Steel Stocks Rally on Reports That Trump Wants to Raise Tariffs 25%
Steel stocks pop.

Trump has lit a flame under the steel space.

U.S. steelmakers rose on Monday's trading session on reports that President Donald Trump wants to impose new tariffs on imports of aluminum and steel.

United States Steel (X) rose 85 cents, or 1.95%, to $44.37 after Bloomberg reported that the President wants to impose a 24% tariff on imports of steel.

Action Alerts Plus holding Nucor Corp. (NUE) gained 94 cents, or 1.4%, to $67.88, while Steel Dynamics (STLD) Inc. rose 55 cents, or 1.16%, to $48.02. AK Steel Holding Corp. (AKS) advanced 15 cents, 2.73% to $5.65.

The call for new tariffs may be a move to endorse the suggestions of Commerce Secretary Wilbur Ross, who conducted research into the effects of steel prices and imports on national security, the Financial Times reported.

Ross's recommendations included imposing a global tariff of "at least" 24% on imports of steel and 7.7% on aluminum. Trump said last year the impetus of Ross's probe was not to punish China, but to show that the U.S. economy and military needs access to domestically produced steel in case a war develops that requires a major build-up in war-making material.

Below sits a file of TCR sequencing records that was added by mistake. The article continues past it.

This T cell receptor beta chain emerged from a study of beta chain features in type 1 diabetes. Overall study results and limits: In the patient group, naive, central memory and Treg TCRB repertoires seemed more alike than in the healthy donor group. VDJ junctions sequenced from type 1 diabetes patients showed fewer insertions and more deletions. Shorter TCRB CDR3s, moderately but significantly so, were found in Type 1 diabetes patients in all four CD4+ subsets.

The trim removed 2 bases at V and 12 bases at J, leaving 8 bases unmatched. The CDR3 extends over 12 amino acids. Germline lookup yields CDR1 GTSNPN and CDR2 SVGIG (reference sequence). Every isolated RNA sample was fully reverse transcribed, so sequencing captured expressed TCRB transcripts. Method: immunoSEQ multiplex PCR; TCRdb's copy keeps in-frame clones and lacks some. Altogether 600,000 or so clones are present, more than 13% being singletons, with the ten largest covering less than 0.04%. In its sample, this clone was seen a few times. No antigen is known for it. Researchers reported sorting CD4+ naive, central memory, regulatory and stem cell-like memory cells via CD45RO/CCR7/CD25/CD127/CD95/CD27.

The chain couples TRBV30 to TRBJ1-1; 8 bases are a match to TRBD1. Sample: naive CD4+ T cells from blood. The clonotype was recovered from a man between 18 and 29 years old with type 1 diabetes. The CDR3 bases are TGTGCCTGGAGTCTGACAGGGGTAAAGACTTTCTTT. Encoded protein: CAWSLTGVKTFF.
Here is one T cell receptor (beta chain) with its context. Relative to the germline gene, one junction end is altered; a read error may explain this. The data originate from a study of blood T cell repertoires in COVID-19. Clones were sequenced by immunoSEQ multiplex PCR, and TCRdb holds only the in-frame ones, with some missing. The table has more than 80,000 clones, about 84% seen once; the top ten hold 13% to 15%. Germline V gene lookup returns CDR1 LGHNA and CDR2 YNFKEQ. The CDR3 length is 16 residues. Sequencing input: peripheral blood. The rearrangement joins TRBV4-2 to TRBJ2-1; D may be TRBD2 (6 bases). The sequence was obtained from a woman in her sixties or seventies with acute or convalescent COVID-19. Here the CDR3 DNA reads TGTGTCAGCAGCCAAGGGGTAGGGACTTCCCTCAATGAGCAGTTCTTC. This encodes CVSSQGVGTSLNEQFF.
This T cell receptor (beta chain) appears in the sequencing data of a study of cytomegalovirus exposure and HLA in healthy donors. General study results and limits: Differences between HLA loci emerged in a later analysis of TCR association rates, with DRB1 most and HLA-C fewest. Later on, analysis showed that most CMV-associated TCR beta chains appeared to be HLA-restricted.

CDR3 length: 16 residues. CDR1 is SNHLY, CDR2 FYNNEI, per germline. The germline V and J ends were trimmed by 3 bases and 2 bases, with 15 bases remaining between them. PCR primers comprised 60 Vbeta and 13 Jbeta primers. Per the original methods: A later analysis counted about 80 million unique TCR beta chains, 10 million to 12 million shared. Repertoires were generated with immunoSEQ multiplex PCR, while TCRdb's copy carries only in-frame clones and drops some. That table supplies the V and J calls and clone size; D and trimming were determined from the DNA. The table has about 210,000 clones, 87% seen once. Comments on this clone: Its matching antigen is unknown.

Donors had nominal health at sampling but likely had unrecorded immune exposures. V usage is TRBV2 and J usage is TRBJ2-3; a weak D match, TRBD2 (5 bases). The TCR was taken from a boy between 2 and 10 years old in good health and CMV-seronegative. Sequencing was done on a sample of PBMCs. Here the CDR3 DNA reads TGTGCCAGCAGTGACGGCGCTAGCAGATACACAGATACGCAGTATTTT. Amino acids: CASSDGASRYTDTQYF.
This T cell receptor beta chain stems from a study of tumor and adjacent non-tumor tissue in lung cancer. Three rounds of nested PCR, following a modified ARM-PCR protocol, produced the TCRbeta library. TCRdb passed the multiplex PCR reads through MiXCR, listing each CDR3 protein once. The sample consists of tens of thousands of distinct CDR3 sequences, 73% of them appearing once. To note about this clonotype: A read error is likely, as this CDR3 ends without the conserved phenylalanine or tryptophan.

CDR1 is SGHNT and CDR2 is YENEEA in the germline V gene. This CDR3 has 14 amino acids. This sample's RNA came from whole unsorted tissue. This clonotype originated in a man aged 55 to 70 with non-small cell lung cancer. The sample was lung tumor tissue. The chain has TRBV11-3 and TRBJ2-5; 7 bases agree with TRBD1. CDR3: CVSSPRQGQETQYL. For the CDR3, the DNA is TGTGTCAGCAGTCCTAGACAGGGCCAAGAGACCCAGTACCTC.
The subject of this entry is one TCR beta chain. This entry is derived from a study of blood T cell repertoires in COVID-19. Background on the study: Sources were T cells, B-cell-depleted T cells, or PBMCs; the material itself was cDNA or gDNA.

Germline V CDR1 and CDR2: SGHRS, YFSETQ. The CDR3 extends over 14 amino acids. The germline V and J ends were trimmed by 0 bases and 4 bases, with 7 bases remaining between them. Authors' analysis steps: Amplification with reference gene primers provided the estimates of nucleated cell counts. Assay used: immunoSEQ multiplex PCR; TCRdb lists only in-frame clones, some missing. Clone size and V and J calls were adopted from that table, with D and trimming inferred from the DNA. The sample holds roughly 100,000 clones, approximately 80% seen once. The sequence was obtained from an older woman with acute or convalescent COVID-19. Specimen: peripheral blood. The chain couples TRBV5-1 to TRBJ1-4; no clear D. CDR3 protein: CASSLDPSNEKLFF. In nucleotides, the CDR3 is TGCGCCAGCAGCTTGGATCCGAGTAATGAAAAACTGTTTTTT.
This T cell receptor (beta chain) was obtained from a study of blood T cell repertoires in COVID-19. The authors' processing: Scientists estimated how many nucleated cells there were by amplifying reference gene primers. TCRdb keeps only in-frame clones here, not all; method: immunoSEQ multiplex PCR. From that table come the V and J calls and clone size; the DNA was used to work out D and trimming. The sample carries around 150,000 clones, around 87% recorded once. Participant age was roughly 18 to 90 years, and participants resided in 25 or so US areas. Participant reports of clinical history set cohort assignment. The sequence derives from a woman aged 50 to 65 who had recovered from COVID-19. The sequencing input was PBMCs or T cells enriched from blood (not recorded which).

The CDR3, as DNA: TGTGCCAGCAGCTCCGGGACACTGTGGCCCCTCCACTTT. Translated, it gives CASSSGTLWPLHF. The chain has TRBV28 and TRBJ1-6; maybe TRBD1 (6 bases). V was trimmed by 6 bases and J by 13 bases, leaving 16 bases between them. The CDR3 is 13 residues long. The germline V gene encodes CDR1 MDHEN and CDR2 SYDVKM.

This morning, Axios reported that Trump would actually prefer a 25% tariff on steel, on the grounds that 25% is a "rounder number" than 24%.

The tariff talk comes as Trump has withdrawn from the TPP agreement among Pacific Ocean nations and as he threatened to withdraw from the North American Free Trade Agreement, which binds the U.S., Canada and Mexico.

Besides suggesting the new tariffs, Ross also asked Trump to consider targeting certain countries with even higher tariffs, and cutting the amount of steel coming into the U.S. by 37% from all countries, CNN reported.

For steel, Ross told Trump he also has the option to raise tariffs to 53% on imports from 12 counties: Brazil, China, Costa Rica, Egypt, India, Malaysia, South Korea, Russia, South Africa, Thailand, Turkey and Vietnam.

These countries would not be allowed to export more steel to the United States this year than they did last year, CNN said.

However, what's good for steelmakers isn't so good for manufacturers that depend on steel, for example the automakers and makers of machinery like Caterpillar (CAT) earth-moving equipment. Shares of Caterpillar, Ford (F) and GM (GM) all fell last week, but rallied today.

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